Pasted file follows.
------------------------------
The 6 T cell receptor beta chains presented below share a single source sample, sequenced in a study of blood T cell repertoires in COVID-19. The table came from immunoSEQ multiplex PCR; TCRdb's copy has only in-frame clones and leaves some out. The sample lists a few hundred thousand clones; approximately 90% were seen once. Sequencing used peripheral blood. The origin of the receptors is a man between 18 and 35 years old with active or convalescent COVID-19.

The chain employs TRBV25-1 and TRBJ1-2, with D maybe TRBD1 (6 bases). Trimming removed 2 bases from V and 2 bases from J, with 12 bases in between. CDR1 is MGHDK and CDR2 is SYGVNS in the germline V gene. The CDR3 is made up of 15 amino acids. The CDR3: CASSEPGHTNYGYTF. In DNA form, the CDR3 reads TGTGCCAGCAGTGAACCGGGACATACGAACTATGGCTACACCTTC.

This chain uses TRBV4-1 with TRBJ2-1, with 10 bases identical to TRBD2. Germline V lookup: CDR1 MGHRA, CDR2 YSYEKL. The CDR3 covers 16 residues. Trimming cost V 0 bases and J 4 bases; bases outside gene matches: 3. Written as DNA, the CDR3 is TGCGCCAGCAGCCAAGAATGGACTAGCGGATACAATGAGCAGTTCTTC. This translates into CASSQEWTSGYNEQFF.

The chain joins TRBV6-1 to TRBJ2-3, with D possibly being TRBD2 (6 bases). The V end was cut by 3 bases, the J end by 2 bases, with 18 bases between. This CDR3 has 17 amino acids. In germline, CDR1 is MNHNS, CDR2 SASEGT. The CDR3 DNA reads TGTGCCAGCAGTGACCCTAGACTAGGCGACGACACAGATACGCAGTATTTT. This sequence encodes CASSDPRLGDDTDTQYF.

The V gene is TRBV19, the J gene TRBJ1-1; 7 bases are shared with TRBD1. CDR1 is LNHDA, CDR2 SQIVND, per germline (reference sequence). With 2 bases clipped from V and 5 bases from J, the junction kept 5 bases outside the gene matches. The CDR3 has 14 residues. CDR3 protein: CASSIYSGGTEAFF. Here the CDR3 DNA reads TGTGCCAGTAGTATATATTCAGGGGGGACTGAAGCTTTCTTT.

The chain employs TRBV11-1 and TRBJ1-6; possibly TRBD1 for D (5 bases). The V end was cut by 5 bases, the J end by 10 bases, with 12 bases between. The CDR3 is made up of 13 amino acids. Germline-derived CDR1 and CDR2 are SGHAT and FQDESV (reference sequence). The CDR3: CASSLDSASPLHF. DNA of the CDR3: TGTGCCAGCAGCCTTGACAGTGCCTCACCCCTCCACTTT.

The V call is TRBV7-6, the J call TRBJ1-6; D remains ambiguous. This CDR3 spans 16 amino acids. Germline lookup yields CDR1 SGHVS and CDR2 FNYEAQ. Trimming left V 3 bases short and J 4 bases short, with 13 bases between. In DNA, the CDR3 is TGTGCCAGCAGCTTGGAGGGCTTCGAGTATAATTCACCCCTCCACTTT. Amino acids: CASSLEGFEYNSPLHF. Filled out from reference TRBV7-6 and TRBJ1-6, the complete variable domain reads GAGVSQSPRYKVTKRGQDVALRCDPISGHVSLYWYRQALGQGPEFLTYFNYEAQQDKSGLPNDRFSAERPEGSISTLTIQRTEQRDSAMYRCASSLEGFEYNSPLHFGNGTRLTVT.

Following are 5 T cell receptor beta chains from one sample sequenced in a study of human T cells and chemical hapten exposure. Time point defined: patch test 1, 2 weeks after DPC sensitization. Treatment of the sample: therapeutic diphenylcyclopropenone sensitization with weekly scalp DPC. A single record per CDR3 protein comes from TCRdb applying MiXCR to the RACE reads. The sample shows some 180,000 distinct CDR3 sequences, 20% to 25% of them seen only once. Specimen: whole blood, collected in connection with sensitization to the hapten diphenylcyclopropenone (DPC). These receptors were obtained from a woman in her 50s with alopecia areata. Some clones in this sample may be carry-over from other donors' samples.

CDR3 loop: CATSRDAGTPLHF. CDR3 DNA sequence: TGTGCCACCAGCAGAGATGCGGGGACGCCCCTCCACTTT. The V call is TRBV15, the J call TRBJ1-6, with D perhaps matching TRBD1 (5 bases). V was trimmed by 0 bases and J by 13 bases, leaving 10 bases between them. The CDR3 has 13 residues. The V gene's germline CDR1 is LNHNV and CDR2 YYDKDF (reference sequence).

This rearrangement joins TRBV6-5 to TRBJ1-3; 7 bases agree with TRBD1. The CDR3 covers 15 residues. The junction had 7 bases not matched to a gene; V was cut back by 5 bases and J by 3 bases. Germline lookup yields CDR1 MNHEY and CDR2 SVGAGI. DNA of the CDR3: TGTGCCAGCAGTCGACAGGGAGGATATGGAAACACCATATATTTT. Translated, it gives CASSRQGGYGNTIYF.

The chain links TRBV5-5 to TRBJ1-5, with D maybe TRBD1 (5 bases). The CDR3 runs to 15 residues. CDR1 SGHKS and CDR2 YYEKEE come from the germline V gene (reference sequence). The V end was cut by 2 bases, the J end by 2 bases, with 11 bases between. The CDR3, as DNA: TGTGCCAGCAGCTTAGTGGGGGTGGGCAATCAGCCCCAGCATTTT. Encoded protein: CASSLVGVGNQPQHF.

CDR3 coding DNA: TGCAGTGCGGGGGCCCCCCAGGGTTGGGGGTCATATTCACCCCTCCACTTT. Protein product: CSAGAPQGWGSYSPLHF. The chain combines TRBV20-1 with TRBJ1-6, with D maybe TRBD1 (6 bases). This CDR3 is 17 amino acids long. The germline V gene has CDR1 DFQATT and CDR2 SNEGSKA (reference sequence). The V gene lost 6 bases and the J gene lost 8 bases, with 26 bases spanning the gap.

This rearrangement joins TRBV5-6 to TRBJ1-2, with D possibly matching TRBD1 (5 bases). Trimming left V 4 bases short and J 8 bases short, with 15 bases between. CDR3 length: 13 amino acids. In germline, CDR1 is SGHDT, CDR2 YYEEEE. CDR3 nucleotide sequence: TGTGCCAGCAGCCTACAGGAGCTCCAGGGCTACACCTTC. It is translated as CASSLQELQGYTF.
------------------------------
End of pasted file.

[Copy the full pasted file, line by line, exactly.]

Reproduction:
The 6 T cell receptor beta chains presented below share a single source sample, sequenced in a study of blood T cell repertoires in COVID-19. The table came from immunoSEQ multiplex PCR; TCRdb's copy has only in-frame clones and leaves some out. The sample lists a few hundred thousand clones; approximately 90% were seen once. Sequencing used peripheral blood. The origin of the receptors is a man between 18 and 35 years old with active or convalescent COVID-19.

The chain employs TRBV25-1 and TRBJ1-2, with D maybe TRBD1 (6 bases). Trimming removed 2 bases from V and 2 bases from J, with 12 bases in between. CDR1 is MGHDK and CDR2 is SYGVNS in the germline V gene. The CDR3 is made up of 15 amino acids. The CDR3: CASSEPGHTNYGYTF. In DNA form, the CDR3 reads TGTGCCAGCAGTGAACCGGGACATACGAACTATGGCTACACCTTC.

This chain uses TRBV4-1 with TRBJ2-1, with 10 bases identical to TRBD2. Germline V lookup: CDR1 MGHRA, CDR2 YSYEKL. The CDR3 covers 16 residues. Trimming cost V 0 bases and J 4 bases; bases outside gene matches: 3. Written as DNA, the CDR3 is TGCGCCAGCAGCCAAGAATGGACTAGCGGATACAATGAGCAGTTCTTC. This translates into CASSQEWTSGYNEQFF.

The chain joins TRBV6-1 to TRBJ2-3, with D possibly being TRBD2 (6 bases). The V end was cut by 3 bases, the J end by 2 bases, with 18 bases between. This CDR3 has 17 amino acids. In germline, CDR1 is MNHNS, CDR2 SASEGT. The CDR3 DNA reads TGTGCCAGCAGTGACCCTAGACTAGGCGACGACACAGATACGCAGTATTTT. This sequence encodes CASSDPRLGDDTDTQYF.

The V gene is TRBV19, the J gene TRBJ1-1; 7 bases are shared with TRBD1. CDR1 is LNHDA, CDR2 SQIVND, per germline (reference sequence). With 2 bases clipped from V and 5 bases from J, the junction kept 5 bases outside the gene matches. The CDR3 has 14 residues. CDR3 protein: CASSIYSGGTEAFF. Here the CDR3 DNA reads TGTGCCAGTAGTATATATTCAGGGGGGACTGAAGCTTTCTTT.

The chain employs TRBV11-1 and TRBJ1-6; possibly TRBD1 for D (5 bases). The V end was cut by 5 bases, the J end by 10 bases, with 12 bases between. The CDR3 is made up of 13 amino acids. Germline-derived CDR1 and CDR2 are SGHAT and FQDESV (reference sequence). The CDR3: CASSLDSASPLHF. DNA of the CDR3: TGTGCCAGCAGCCTTGACAGTGCCTCACCCCTCCACTTT.

The V call is TRBV7-6, the J call TRBJ1-6; D remains ambiguous. This CDR3 spans 16 amino acids. Germline lookup yields CDR1 SGHVS and CDR2 FNYEAQ. Trimming left V 3 bases short and J 4 bases short, with 13 bases between. In DNA, the CDR3 is TGTGCCAGCAGCTTGGAGGGCTTCGAGTATAATTCACCCCTCCACTTT. Amino acids: CASSLEGFEYNSPLHF. Filled out from reference TRBV7-6 and TRBJ1-6, the complete variable domain reads GAGVSQSPRYKVTKRGQDVALRCDPISGHVSLYWYRQALGQGPEFLTYFNYEAQQDKSGLPNDRFSAERPEGSISTLTIQRTEQRDSAMYRCASSLEGFEYNSPLHFGNGTRLTVT.

Following are 5 T cell receptor beta chains from one sample sequenced in a study of human T cells and chemical hapten exposure. Time point defined: patch test 1, 2 weeks after DPC sensitization. Treatment of the sample: therapeutic diphenylcyclopropenone sensitization with weekly scalp DPC. A single record per CDR3 protein comes from TCRdb applying MiXCR to the RACE reads. The sample shows some 180,000 distinct CDR3 sequences, 20% to 25% of them seen only once. Specimen: whole blood, collected in connection with sensitization to the hapten diphenylcyclopropenone (DPC). These receptors were obtained from a woman in her 50s with alopecia areata. Some clones in this sample may be carry-over from other donors' samples.

CDR3 loop: CATSRDAGTPLHF. CDR3 DNA sequence: TGTGCCACCAGCAGAGATGCGGGGACGCCCCTCCACTTT. The V call is TRBV15, the J call TRBJ1-6, with D perhaps matching TRBD1 (5 bases). V was trimmed by 0 bases and J by 13 bases, leaving 10 bases between them. The CDR3 has 13 residues. The V gene's germline CDR1 is LNHNV and CDR2 YYDKDF (reference sequence).

This rearrangement joins TRBV6-5 to TRBJ1-3; 7 bases agree with TRBD1. The CDR3 covers 15 residues. The junction had 7 bases not matched to a gene; V was cut back by 5 bases and J by 3 bases. Germline lookup yields CDR1 MNHEY and CDR2 SVGAGI. DNA of the CDR3: TGTGCCAGCAGTCGACAGGGAGGATATGGAAACACCATATATTTT. Translated, it gives CASSRQGGYGNTIYF.

The chain links TRBV5-5 to TRBJ1-5, with D maybe TRBD1 (5 bases). The CDR3 runs to 15 residues. CDR1 SGHKS and CDR2 YYEKEE come from the germline V gene (reference sequence). The V end was cut by 2 bases, the J end by 2 bases, with 11 bases between. The CDR3, as DNA: TGTGCCAGCAGCTTAGTGGGGGTGGGCAATCAGCCCCAGCATTTT. Encoded protein: CASSLVGVGNQPQHF.

CDR3 coding DNA: TGCAGTGCGGGGGCCCCCCAGGGTTGGGGGTCATATTCACCCCTCCACTTT. Protein product: CSAGAPQGWGSYSPLHF. The chain combines TRBV20-1 with TRBJ1-6, with D maybe TRBD1 (6 bases). This CDR3 is 17 amino acids long. The germline V gene has CDR1 DFQATT and CDR2 SNEGSKA (reference sequence). The V gene lost 6 bases and the J gene lost 8 bases, with 26 bases spanning the gap.

This rearrangement joins TRBV5-6 to TRBJ1-2, with D possibly matching TRBD1 (5 bases). Trimming left V 4 bases short and J 8 bases short, with 15 bases between. CDR3 length: 13 amino acids. In germline, CDR1 is SGHDT, CDR2 YYEEEE. CDR3 nucleotide sequence: TGTGCCAGCAGCCTACAGGAGCTCCAGGGCTACACCTTC. It is translated as CASSLQELQGYTF.